By Andrew D. Schwartz CPA
When the IRS adds a check box on Schedule 1 of the personal tax return asking:
At any time during 2019, did you receive, sell, send, exchange, or otherwise acquire any financial interest in any virtual currency?
…you know they mean business. With more and more people investing in crypto currencies or maybe even using this new type of currency to transact business, the IRS wants to make sure people.
To help people comply with the complex set of rules regarding the taxation of virtual currencies, the IRS complied these 45 Frequently Asked Questions on Virtual Currency Transactions.
Some key Q&As are:
A1. Virtual currency is a digital representation of value, other than a representation of the U.S. dollar or a foreign currency (“real currency”), that functions as a unit of account, a store of value, and a medium of exchange. Some virtual currencies are convertible, which means that they have an equivalent value in real currency or act as a substitute for real currency. The IRS uses the term “virtual currency” in these FAQs to describe the various types of convertible virtual currency that are used as a medium of exchange, such as digital currency and cryptocurrency. Regardless of the label applied, if a particular asset has the characteristics of virtual currency, it will be treated as virtual currency for Federal income tax purposes.
A2. Virtual currency is treated as property and general tax principles applicable to property transactions apply to transactions using virtual currency. For more information on the tax treatment of virtual currency, see Notice 2014-21. For more information on the tax treatment of property transactions, see Publication 544, Sales and Other Dispositions of Assets.
A3. Cryptocurrency is a type of virtual currency that uses cryptography to secure transactions that are digitally recorded on a distributed ledger, such as a blockchain. A transaction involving cryptocurrency that is recorded on a distributed ledger is referred to as an “on-chain” transaction; a transaction that is not recorded on the distributed ledger is referred to as an “off-chain” transaction.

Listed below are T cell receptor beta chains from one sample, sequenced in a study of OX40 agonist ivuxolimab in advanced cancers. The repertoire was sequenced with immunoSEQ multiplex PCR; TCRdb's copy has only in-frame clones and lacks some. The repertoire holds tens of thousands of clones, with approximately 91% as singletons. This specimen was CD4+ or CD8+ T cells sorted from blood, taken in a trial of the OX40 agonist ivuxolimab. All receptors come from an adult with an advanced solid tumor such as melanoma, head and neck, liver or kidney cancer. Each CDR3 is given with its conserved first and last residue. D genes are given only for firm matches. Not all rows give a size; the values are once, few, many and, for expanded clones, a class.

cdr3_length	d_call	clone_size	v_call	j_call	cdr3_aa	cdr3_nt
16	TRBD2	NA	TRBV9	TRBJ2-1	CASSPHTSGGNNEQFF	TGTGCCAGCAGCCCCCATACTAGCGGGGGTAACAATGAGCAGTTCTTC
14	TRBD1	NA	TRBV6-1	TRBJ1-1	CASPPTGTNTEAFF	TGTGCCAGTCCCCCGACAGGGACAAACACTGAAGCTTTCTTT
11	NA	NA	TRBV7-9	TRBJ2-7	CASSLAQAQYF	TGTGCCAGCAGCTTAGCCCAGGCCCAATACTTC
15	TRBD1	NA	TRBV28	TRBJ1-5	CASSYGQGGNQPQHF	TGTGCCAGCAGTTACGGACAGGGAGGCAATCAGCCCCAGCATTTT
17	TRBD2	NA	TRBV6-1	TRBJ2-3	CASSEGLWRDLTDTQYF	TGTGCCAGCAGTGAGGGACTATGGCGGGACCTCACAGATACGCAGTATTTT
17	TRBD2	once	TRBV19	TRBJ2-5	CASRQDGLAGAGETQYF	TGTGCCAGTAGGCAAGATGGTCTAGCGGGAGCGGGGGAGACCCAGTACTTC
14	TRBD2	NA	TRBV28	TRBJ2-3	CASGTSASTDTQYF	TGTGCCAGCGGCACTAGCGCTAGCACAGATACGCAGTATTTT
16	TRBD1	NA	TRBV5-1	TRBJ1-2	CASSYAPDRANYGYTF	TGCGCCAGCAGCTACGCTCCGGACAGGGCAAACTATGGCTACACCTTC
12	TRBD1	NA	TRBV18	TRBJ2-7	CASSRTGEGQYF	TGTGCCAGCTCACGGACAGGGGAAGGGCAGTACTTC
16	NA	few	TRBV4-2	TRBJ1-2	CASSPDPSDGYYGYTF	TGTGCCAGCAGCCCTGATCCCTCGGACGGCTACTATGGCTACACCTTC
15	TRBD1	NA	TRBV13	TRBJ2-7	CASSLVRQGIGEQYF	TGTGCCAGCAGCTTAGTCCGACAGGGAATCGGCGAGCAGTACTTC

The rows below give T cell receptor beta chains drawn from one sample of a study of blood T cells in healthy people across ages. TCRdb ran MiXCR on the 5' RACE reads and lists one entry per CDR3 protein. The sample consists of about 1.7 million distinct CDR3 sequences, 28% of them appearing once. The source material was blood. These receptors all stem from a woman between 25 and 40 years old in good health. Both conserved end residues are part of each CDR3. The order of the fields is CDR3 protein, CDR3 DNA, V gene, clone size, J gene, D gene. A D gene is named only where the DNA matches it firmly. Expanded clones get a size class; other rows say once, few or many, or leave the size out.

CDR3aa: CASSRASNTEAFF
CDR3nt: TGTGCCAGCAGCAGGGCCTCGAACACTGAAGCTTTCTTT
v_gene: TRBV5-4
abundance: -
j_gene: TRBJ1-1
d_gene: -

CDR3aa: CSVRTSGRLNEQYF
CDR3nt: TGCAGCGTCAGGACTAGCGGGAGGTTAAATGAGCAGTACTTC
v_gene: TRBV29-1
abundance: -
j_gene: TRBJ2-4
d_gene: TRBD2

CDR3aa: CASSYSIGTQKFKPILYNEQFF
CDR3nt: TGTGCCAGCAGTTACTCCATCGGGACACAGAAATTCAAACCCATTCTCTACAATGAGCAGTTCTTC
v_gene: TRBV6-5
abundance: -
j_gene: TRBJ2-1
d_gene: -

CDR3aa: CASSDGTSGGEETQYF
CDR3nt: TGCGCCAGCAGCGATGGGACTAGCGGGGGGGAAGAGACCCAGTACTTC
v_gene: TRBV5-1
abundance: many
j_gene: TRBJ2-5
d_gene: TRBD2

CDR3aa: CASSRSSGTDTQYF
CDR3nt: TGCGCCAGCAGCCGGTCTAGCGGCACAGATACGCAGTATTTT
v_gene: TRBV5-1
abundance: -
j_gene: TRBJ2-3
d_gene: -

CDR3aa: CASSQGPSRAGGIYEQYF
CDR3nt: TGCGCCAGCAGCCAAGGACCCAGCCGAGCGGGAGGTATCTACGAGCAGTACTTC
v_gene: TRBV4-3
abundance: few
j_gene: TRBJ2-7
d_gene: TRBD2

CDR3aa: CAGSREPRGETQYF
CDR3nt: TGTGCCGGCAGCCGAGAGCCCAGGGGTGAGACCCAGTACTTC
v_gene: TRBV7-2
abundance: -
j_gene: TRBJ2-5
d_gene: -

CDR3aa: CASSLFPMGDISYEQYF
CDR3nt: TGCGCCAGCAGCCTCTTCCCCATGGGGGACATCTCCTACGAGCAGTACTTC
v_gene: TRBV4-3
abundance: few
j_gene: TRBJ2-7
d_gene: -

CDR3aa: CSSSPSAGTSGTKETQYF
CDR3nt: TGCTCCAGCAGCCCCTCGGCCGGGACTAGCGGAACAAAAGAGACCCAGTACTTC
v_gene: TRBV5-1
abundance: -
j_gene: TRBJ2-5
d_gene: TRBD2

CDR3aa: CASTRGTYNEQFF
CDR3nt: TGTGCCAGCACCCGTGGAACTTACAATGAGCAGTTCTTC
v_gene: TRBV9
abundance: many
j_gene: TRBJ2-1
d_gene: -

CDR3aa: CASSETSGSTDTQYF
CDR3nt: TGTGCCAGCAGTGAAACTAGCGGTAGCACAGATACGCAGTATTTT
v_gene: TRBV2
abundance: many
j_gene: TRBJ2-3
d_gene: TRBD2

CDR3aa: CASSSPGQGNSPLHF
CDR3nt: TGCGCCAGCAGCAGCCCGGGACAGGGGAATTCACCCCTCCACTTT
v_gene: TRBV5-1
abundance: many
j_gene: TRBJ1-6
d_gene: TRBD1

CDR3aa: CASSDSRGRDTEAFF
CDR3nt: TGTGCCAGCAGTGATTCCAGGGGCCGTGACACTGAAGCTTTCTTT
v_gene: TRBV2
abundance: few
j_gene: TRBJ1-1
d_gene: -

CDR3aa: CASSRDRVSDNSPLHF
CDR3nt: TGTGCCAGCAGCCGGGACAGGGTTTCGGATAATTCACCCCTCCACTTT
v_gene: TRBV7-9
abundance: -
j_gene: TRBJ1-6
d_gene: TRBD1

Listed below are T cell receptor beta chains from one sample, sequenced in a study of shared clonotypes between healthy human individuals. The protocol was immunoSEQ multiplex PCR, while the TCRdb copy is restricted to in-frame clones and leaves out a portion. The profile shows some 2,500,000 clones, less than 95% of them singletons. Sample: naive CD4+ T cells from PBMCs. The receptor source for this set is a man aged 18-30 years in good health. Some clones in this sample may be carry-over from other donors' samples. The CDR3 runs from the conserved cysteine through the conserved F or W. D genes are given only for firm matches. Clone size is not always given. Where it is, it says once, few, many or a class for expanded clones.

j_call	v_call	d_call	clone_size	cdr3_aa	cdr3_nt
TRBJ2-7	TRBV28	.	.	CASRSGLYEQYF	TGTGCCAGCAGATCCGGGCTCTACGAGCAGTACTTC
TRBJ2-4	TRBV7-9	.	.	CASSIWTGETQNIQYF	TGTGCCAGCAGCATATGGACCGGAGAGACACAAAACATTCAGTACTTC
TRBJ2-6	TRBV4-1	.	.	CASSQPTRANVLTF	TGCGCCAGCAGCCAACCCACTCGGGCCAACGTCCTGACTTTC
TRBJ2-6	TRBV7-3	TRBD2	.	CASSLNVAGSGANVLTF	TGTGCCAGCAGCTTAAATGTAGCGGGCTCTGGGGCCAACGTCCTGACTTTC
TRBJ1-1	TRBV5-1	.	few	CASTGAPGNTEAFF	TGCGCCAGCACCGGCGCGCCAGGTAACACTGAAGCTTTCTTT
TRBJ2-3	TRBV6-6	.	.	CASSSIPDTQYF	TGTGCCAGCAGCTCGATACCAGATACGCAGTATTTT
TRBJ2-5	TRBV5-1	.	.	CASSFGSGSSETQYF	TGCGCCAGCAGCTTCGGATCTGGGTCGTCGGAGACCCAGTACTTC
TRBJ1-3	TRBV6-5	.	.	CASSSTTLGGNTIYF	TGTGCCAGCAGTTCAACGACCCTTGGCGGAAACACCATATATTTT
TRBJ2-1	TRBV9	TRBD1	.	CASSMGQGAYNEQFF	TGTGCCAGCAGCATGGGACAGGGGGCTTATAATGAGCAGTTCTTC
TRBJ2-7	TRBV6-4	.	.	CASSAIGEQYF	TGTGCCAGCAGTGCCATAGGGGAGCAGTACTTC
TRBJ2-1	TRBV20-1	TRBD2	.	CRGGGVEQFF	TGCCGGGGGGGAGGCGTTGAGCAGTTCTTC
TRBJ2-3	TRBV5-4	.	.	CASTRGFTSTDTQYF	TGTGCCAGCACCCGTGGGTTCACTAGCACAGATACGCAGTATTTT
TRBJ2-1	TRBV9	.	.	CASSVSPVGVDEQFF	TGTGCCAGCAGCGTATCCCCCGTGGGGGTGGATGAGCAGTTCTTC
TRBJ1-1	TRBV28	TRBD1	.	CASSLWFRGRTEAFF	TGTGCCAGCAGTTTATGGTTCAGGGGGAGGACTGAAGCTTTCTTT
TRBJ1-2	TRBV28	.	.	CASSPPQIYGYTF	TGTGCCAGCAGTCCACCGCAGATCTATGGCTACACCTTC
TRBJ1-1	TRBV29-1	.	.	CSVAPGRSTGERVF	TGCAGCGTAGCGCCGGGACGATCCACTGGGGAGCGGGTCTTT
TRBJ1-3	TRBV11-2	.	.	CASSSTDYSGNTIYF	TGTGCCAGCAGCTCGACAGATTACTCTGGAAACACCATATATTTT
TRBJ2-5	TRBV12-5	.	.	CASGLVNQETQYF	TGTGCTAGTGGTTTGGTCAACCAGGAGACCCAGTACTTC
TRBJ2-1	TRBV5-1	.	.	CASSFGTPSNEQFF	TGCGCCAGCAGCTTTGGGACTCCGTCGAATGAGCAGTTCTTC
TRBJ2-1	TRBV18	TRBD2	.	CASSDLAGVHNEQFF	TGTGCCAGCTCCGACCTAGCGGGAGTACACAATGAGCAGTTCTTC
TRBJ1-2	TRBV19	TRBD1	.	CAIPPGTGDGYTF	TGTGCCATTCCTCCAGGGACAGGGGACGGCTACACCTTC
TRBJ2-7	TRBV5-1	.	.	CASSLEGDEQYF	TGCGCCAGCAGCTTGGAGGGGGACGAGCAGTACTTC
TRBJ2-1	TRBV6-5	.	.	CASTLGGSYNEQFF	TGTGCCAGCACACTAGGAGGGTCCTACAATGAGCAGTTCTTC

A4. Yes. When you sell virtual currency, you must recognize any capital gain or loss on the sale, subject to any limitations on the deductibility of capital losses. For more information on capital assets, capital gains, and capital losses, see Publication 544, Sales and Other Dispositions of Assets.
A5. If you held the virtual currency for one year or less before selling or exchanging the virtual currency, then you will have a short-term capital gain or loss. If you held the virtual currency for more than one year before selling or exchanging it, then you will have a long-term capital gain or loss. The period during which you held the virtual currency (known as the “holding period”) begins on the day after you acquired the virtual currency and ends on the day you sell or exchange the virtual currency. For more information on short-term and long-term capital gains and losses, see Publication 544, Sales and Other Dispositions of Assets.